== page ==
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Here’s How That $380 Million in Election Security Funding Is Being Spent

Oak View, California, November 4, 2014, election booth polling stations

Oak View, California, November 4, 2014, election booth polling stations Shutterstock

 

Connecting state and local government leaders

State election officials are mostly using new election security money to shore up the basics.

Homeland Security Department inspectors aren’t turning up anything shocking when they assess state and local election systems for cybersecurity vulnerabilities in advance of the 2018 midterms, an official said Tuesday.

Most of what Homeland Security is turning up in the risk and vulnerability assessments are the same issues you’d see in any information technology environment, Matthew Masterson, a senior cybersecurity adviser, told members of the Senate Judiciary Committee. That includes unpatched software, outdated equipment and misconfigured systems.

Homeland Security has conducted risk and vulnerability assessments of 17 states and 10 localities so far, Masterson said.

The $380 million Congress appropriated to secure those systems is, similarly, going mostly to standard security measures, said Masterson, who previously served on the Election Assistance Commission, which is distributing the federal funds.

In the near term, that includes instituting more regular patching schedules for software and training election workers on how to spot phishing emails.

Some states, including Florida and Illinois, are also considering deploying “cyber navigators” at local election sites to help prepare for and manage issues that come up during election day, Masterson said.

Longer term, the highest priority for the new money will be ensuring election results have auditable paper trails, have better built-in cyber defenses and can continue to operate resiliently after a digital attack, Masterson said.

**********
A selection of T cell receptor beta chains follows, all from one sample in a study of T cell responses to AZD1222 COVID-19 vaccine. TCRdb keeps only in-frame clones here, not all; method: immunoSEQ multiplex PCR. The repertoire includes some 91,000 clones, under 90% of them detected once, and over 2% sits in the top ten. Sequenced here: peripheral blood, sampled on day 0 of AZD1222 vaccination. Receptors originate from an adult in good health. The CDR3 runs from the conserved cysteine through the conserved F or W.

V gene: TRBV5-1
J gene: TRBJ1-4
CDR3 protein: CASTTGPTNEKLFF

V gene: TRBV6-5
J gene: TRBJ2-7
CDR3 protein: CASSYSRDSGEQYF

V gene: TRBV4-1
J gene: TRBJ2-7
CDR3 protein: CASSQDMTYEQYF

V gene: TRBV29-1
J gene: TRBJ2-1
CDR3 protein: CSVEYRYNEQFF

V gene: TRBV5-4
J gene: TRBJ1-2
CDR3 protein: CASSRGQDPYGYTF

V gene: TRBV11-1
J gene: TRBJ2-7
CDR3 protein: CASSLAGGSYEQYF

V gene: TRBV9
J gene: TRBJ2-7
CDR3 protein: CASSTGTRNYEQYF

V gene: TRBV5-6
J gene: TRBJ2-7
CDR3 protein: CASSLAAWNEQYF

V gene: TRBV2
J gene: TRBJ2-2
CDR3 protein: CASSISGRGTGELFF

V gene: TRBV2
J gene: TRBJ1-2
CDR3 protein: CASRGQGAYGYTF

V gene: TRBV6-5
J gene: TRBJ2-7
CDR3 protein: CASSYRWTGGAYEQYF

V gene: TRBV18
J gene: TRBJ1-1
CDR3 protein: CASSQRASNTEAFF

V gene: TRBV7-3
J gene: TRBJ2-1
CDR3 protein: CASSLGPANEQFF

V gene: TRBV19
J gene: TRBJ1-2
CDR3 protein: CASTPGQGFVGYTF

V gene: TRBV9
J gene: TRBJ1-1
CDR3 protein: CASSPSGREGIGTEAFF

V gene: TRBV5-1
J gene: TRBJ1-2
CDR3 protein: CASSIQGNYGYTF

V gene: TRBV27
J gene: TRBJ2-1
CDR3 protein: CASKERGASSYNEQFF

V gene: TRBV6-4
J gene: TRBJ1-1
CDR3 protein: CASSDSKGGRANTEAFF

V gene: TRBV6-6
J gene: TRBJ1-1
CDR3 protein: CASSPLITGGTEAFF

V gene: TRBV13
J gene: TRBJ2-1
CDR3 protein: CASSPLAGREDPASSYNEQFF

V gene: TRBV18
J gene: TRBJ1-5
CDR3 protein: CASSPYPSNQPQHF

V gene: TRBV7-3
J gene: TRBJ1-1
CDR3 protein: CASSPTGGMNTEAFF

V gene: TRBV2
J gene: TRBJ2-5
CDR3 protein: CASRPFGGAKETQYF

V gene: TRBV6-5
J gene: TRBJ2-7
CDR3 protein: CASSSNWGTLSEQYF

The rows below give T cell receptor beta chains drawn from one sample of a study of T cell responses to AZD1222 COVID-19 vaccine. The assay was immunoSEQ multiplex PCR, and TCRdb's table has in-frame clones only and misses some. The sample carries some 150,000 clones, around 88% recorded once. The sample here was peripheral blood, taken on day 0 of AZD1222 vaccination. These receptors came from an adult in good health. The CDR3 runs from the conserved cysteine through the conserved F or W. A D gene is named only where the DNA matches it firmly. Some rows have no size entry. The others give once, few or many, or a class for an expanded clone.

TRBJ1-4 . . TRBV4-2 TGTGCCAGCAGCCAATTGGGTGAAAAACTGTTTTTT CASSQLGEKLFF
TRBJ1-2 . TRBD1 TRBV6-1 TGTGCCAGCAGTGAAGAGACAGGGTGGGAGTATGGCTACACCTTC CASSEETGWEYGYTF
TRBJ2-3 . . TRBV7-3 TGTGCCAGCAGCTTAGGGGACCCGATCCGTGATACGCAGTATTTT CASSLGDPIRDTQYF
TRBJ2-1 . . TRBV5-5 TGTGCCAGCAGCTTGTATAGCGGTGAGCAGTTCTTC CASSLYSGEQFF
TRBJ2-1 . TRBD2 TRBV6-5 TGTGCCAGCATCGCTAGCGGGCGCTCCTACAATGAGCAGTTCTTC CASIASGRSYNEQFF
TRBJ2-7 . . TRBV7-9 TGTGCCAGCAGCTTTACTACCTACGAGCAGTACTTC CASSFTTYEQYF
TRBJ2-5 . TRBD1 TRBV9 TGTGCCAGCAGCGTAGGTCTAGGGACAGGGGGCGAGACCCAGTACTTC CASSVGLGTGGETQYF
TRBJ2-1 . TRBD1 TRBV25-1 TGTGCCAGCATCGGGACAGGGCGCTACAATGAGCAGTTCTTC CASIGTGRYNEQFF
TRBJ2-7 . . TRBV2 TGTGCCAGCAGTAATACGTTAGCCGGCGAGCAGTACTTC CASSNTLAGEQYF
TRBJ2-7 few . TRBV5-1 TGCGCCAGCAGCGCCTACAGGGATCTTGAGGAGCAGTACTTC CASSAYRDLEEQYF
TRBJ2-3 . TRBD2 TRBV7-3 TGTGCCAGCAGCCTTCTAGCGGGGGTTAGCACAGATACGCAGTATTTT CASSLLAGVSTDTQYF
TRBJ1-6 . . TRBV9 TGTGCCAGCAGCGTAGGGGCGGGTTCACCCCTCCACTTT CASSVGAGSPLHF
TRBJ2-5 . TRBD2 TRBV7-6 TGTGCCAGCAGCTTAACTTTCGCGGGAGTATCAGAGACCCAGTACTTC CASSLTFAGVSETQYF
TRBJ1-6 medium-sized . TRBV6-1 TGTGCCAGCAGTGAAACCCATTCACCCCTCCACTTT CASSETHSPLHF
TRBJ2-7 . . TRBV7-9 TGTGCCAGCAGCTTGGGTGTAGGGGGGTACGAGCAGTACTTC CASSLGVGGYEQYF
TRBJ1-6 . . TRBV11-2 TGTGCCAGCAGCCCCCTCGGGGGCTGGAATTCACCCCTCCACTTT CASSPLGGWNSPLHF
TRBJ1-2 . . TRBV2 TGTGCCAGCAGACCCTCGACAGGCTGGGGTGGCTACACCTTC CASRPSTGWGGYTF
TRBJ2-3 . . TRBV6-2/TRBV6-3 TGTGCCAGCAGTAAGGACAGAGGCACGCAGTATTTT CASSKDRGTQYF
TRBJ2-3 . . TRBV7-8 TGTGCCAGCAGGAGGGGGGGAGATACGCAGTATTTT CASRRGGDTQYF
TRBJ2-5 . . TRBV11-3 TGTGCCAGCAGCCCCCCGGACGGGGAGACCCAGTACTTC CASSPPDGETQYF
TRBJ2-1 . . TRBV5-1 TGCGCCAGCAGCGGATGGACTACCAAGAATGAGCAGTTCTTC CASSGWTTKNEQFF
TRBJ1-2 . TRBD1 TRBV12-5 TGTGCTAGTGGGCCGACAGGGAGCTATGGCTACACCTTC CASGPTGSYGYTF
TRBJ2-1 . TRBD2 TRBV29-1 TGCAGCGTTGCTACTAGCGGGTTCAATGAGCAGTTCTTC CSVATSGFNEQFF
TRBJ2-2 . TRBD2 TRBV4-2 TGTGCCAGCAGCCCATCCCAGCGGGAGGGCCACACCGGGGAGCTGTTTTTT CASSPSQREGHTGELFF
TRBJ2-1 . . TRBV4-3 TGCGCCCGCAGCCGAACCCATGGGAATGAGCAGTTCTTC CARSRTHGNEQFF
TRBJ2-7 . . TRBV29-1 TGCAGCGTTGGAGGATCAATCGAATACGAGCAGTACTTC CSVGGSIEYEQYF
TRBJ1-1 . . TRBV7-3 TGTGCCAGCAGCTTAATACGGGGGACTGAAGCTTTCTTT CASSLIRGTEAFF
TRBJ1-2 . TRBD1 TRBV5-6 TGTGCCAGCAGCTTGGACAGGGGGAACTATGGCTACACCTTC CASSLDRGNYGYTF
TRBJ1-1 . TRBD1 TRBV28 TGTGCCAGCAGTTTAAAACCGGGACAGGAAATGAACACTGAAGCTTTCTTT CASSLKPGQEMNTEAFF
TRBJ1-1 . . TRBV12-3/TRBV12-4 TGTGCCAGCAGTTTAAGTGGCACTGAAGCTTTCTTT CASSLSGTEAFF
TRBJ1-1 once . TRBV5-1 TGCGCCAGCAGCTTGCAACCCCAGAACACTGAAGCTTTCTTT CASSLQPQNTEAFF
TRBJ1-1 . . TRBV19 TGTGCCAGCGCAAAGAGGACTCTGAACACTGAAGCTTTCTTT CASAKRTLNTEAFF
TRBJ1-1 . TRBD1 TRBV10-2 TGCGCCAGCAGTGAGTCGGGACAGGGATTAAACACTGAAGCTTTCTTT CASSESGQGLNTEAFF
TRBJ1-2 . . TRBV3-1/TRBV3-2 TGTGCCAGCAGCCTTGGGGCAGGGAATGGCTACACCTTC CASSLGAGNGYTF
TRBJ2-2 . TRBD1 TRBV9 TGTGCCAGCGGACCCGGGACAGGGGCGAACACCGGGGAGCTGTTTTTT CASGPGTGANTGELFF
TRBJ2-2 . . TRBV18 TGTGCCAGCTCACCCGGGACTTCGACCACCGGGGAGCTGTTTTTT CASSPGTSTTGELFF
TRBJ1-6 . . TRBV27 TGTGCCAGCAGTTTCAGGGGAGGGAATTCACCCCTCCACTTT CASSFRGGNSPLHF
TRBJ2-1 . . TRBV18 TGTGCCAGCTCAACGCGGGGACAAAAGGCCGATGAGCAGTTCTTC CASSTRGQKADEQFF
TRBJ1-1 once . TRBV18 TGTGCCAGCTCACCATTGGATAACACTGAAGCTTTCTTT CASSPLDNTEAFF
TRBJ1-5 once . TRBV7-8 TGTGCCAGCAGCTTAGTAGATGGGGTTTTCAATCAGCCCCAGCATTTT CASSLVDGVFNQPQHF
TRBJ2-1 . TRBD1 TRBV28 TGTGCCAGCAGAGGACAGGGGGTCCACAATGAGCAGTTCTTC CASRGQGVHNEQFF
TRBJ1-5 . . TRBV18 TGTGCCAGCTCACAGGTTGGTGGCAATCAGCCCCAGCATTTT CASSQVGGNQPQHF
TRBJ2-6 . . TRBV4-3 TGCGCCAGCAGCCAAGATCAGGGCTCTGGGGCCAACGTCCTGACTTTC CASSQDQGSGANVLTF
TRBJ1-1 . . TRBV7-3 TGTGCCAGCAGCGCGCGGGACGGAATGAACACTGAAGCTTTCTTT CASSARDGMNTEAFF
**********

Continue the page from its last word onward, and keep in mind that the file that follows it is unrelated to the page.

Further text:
The Election Assistance Commission had distributed 55 percent of those funds to 26 states as of last week.

Russian government-linked hackers probed election systems in at least 21 states in advance of the 2016 election, according to U.S. intelligence officials, but there’s no evidence they were able to change any votes.

In advance of the 2018 and 2020 contests, states are trying to strike a balance between focusing on securing systems that are most vulnerable versus those that are most vital to a secure and trustworthy election, Masterson said.

For example, internet-connected systems, such as online voter registration tools and election night reporting systems, are more vulnerable to hacking, but are far less vital to ensuring an accurate vote count, Masterson said.

Voting machines, by contrast, are far more difficult to breach but are fundamental to ensuring the vote count is accurate.

He described the sometimes-rocky relationship between Homeland Security and state election officials as in good shape, especially when it comes to the federal government sharing cyber threat information with state counterparts. He acknowledged, however, that many top state election officials remain “appropriate skeptical of the federal role in this space.”

Joseph Marks covers cybersecurity for Government Executive's Nextgov.

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